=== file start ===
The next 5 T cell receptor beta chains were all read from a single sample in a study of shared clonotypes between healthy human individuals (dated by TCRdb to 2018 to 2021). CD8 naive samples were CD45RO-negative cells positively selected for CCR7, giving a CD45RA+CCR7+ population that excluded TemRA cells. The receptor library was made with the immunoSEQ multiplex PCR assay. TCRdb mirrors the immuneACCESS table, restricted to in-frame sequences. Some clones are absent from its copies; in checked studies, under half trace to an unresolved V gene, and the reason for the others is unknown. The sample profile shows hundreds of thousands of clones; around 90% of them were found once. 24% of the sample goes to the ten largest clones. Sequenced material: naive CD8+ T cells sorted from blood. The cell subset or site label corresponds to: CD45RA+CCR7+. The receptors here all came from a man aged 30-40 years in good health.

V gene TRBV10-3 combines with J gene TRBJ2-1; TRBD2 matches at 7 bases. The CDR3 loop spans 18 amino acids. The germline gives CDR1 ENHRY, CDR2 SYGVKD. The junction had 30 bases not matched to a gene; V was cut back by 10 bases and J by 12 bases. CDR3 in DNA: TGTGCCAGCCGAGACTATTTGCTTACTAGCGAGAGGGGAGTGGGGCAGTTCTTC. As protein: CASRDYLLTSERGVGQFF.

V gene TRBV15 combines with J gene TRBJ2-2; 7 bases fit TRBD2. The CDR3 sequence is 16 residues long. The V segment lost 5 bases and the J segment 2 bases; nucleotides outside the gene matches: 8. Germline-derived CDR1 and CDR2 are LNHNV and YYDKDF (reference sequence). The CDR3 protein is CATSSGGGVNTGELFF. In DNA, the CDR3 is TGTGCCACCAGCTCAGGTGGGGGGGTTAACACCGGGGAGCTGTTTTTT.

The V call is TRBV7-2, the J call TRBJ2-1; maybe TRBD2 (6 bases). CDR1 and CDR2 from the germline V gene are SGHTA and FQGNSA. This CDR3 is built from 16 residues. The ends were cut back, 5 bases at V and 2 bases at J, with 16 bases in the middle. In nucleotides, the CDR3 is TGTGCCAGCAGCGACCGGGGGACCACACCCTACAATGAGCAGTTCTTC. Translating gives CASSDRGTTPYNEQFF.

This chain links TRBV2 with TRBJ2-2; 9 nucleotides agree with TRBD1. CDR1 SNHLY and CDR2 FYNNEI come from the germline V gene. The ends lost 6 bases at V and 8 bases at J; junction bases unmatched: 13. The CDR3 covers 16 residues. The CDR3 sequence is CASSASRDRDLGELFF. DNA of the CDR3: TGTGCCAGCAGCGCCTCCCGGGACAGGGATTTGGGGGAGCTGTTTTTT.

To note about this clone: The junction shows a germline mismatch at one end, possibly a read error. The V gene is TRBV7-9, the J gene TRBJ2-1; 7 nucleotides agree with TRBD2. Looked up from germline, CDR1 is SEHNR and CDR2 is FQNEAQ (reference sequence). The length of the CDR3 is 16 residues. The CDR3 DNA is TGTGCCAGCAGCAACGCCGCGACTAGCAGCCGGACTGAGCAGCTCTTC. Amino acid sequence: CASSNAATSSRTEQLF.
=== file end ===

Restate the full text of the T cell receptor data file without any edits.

The next 5 T cell receptor beta chains were all read from a single sample in a study of shared clonotypes between healthy human individuals (dated by TCRdb to 2018 to 2021). CD8 naive samples were CD45RO-negative cells positively selected for CCR7, giving a CD45RA+CCR7+ population that excluded TemRA cells. The receptor library was made with the immunoSEQ multiplex PCR assay. TCRdb mirrors the immuneACCESS table, restricted to in-frame sequences. Some clones are absent from its copies; in checked studies, under half trace to an unresolved V gene, and the reason for the others is unknown. The sample profile shows hundreds of thousands of clones; around 90% of them were found once. 24% of the sample goes to the ten largest clones. Sequenced material: naive CD8+ T cells sorted from blood. The cell subset or site label corresponds to: CD45RA+CCR7+. The receptors here all came from a man aged 30-40 years in good health.

V gene TRBV10-3 combines with J gene TRBJ2-1; TRBD2 matches at 7 bases. The CDR3 loop spans 18 amino acids. The germline gives CDR1 ENHRY, CDR2 SYGVKD. The junction had 30 bases not matched to a gene; V was cut back by 10 bases and J by 12 bases. CDR3 in DNA: TGTGCCAGCCGAGACTATTTGCTTACTAGCGAGAGGGGAGTGGGGCAGTTCTTC. As protein: CASRDYLLTSERGVGQFF.

V gene TRBV15 combines with J gene TRBJ2-2; 7 bases fit TRBD2. The CDR3 sequence is 16 residues long. The V segment lost 5 bases and the J segment 2 bases; nucleotides outside the gene matches: 8. Germline-derived CDR1 and CDR2 are LNHNV and YYDKDF (reference sequence). The CDR3 protein is CATSSGGGVNTGELFF. In DNA, the CDR3 is TGTGCCACCAGCTCAGGTGGGGGGGTTAACACCGGGGAGCTGTTTTTT.

The V call is TRBV7-2, the J call TRBJ2-1; maybe TRBD2 (6 bases). CDR1 and CDR2 from the germline V gene are SGHTA and FQGNSA. This CDR3 is built from 16 residues. The ends were cut back, 5 bases at V and 2 bases at J, with 16 bases in the middle. In nucleotides, the CDR3 is TGTGCCAGCAGCGACCGGGGGACCACACCCTACAATGAGCAGTTCTTC. Translating gives CASSDRGTTPYNEQFF.

This chain links TRBV2 with TRBJ2-2; 9 nucleotides agree with TRBD1. CDR1 SNHLY and CDR2 FYNNEI come from the germline V gene. The ends lost 6 bases at V and 8 bases at J; junction bases unmatched: 13. The CDR3 covers 16 residues. The CDR3 sequence is CASSASRDRDLGELFF. DNA of the CDR3: TGTGCCAGCAGCGCCTCCCGGGACAGGGATTTGGGGGAGCTGTTTTTT.

To note about this clone: The junction shows a germline mismatch at one end, possibly a read error. The V gene is TRBV7-9, the J gene TRBJ2-1; 7 nucleotides agree with TRBD2. Looked up from germline, CDR1 is SEHNR and CDR2 is FQNEAQ (reference sequence). The length of the CDR3 is 16 residues. The CDR3 DNA is TGTGCCAGCAGCAACGCCGCGACTAGCAGCCGGACTGAGCAGCTCTTC. Amino acid sequence: CASSNAATSSRTEQLF.